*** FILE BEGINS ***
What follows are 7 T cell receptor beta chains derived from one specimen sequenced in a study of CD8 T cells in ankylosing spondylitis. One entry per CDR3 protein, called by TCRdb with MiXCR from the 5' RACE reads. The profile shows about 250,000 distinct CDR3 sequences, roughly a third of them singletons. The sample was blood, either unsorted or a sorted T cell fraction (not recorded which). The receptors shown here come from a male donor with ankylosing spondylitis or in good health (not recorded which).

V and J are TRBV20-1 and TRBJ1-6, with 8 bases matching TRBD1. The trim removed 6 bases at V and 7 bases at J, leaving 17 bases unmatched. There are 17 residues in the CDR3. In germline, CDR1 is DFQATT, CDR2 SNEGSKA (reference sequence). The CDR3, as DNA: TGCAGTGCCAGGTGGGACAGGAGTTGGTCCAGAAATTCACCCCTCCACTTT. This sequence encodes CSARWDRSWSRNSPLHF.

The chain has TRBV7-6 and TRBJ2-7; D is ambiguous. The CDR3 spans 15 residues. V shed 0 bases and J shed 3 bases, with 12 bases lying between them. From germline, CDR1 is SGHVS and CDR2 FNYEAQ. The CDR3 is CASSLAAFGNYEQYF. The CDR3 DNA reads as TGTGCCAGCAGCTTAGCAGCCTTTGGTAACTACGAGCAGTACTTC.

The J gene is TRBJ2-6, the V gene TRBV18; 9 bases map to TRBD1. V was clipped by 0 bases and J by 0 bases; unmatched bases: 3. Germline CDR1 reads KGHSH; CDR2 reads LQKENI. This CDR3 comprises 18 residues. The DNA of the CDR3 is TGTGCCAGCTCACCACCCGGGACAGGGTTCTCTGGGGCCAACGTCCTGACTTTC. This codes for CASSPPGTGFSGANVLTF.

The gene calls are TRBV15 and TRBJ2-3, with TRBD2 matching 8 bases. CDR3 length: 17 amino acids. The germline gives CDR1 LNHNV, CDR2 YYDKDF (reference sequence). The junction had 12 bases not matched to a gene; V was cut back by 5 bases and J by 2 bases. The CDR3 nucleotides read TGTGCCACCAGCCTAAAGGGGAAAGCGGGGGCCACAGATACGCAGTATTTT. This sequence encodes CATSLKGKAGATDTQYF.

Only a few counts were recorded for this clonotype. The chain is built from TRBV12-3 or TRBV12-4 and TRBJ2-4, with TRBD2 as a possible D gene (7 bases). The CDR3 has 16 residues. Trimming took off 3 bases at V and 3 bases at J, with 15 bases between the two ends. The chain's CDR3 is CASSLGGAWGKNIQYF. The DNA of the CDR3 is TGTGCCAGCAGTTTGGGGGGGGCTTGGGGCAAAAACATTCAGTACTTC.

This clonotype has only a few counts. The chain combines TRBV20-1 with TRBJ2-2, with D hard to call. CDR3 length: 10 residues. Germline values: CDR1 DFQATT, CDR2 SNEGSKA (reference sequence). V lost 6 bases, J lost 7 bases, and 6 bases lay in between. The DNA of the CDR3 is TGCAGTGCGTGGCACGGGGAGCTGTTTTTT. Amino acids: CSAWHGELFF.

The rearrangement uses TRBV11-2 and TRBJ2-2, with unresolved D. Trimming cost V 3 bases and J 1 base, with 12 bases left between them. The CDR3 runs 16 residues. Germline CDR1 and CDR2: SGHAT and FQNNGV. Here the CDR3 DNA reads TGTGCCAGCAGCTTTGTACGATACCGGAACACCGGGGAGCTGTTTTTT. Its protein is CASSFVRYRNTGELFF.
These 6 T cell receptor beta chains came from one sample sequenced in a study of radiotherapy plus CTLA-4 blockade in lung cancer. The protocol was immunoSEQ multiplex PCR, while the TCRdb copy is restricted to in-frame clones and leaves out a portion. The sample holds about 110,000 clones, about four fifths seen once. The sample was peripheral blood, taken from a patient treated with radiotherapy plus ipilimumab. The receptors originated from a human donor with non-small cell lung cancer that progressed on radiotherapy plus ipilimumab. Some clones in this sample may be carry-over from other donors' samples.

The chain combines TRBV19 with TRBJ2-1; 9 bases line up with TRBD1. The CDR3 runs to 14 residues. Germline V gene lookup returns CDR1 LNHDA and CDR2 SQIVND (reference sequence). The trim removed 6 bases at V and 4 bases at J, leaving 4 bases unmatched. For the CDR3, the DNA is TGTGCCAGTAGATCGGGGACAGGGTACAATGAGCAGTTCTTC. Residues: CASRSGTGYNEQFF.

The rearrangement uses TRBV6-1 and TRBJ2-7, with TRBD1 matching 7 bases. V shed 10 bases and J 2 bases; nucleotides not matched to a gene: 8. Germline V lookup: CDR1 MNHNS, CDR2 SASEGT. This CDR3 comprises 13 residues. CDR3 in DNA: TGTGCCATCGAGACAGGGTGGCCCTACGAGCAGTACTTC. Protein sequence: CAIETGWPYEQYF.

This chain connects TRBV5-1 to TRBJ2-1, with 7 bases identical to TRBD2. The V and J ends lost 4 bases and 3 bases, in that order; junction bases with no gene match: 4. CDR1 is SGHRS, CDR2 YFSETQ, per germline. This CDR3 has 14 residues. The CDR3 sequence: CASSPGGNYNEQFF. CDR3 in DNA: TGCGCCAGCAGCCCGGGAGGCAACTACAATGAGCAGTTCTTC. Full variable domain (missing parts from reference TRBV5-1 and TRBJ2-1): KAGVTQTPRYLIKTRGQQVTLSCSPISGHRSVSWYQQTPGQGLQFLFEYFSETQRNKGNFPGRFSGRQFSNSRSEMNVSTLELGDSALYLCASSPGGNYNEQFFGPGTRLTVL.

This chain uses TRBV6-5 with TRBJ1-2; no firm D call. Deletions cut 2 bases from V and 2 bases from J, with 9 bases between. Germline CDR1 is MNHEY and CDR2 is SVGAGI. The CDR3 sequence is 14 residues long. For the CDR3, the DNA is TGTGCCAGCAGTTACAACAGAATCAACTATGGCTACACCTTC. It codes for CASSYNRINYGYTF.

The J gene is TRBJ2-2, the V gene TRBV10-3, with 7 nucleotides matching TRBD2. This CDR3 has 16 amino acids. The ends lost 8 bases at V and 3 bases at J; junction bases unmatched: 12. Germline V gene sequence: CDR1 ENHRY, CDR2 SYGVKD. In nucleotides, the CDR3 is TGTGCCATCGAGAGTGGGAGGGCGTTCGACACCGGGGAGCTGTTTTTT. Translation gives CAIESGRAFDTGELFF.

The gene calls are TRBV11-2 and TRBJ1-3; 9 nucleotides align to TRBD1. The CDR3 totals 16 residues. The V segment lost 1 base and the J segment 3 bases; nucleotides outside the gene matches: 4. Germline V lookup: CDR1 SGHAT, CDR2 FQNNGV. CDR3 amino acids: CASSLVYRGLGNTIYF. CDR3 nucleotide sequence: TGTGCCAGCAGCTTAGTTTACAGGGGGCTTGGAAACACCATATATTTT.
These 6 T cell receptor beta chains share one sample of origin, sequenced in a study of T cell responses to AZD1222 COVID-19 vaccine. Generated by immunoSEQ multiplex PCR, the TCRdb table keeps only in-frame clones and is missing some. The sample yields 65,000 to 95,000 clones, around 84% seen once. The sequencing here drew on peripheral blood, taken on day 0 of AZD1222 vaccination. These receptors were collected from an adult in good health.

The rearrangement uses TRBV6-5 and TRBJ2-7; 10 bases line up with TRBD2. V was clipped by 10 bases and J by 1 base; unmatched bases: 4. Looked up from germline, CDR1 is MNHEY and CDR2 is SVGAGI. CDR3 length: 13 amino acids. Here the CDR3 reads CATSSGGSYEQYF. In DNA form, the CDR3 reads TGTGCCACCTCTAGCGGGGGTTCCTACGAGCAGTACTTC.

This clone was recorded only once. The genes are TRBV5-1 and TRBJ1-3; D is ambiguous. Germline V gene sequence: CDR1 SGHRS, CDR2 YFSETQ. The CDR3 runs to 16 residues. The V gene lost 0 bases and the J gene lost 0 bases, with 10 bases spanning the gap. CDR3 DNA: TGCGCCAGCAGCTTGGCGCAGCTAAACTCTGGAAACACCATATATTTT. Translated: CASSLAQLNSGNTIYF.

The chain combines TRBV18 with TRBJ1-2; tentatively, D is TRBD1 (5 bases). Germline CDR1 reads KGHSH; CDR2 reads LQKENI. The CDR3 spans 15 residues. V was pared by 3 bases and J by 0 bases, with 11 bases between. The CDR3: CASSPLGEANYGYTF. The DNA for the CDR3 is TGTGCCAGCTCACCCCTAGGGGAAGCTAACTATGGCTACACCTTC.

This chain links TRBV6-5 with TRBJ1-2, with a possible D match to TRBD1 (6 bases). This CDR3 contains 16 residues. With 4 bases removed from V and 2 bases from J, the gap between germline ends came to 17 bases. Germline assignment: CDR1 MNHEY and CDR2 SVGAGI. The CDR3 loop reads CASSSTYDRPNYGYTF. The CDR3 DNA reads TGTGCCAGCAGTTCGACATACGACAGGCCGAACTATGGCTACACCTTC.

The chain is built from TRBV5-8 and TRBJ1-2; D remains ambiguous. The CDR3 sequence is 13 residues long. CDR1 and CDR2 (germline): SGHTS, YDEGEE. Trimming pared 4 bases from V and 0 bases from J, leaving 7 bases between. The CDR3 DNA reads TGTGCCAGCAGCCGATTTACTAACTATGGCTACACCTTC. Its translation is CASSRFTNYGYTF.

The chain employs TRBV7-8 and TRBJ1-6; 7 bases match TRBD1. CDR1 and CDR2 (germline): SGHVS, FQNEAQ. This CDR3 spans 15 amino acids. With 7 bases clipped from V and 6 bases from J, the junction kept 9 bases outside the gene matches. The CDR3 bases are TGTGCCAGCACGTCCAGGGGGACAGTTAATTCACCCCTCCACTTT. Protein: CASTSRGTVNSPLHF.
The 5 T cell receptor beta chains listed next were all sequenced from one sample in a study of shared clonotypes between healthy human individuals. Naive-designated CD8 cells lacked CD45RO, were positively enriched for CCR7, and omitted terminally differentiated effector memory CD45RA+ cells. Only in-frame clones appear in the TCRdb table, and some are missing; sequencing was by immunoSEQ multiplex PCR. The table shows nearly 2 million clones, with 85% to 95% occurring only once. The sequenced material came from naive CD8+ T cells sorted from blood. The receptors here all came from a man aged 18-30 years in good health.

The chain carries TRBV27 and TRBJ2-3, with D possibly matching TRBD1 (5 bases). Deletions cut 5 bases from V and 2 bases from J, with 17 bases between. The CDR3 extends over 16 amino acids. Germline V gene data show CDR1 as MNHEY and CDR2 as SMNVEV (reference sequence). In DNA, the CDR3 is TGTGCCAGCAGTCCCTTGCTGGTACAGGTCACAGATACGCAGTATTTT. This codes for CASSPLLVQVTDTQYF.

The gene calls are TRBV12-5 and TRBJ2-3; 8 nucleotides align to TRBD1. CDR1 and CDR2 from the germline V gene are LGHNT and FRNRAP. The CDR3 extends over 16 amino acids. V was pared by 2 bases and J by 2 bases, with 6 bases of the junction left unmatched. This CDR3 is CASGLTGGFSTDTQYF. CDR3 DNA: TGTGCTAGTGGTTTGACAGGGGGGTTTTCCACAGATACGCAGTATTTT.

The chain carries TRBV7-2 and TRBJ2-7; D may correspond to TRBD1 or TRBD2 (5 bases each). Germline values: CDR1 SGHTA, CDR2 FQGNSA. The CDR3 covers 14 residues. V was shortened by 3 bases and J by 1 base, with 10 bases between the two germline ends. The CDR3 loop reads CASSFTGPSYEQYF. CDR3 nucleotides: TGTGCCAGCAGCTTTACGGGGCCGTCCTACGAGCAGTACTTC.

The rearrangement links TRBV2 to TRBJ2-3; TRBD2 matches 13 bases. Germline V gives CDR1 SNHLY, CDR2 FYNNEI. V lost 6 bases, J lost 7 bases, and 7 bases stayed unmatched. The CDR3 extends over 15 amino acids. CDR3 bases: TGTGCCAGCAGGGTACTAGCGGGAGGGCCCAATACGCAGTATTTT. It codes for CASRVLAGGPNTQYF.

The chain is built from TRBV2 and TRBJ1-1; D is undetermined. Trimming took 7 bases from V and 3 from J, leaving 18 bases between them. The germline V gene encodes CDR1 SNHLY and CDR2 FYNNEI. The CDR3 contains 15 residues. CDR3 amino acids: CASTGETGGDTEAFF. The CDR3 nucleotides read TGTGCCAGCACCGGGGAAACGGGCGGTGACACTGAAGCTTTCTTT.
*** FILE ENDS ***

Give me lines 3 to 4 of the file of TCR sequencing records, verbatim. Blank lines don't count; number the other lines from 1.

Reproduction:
The chain has TRBV7-6 and TRBJ2-7; D is ambiguous. The CDR3 spans 15 residues. V shed 0 bases and J shed 3 bases, with 12 bases lying between them. From germline, CDR1 is SGHVS and CDR2 FNYEAQ. The CDR3 is CASSLAAFGNYEQYF. The CDR3 DNA reads as TGTGCCAGCAGCTTAGCAGCCTTTGGTAACTACGAGCAGTACTTC.

The J gene is TRBJ2-6, the V gene TRBV18; 9 bases map to TRBD1. V was clipped by 0 bases and J by 0 bases; unmatched bases: 3. Germline CDR1 reads KGHSH; CDR2 reads LQKENI. This CDR3 comprises 18 residues. The DNA of the CDR3 is TGTGCCAGCTCACCACCCGGGACAGGGTTCTCTGGGGCCAACGTCCTGACTTTC. This codes for CASSPPGTGFSGANVLTF.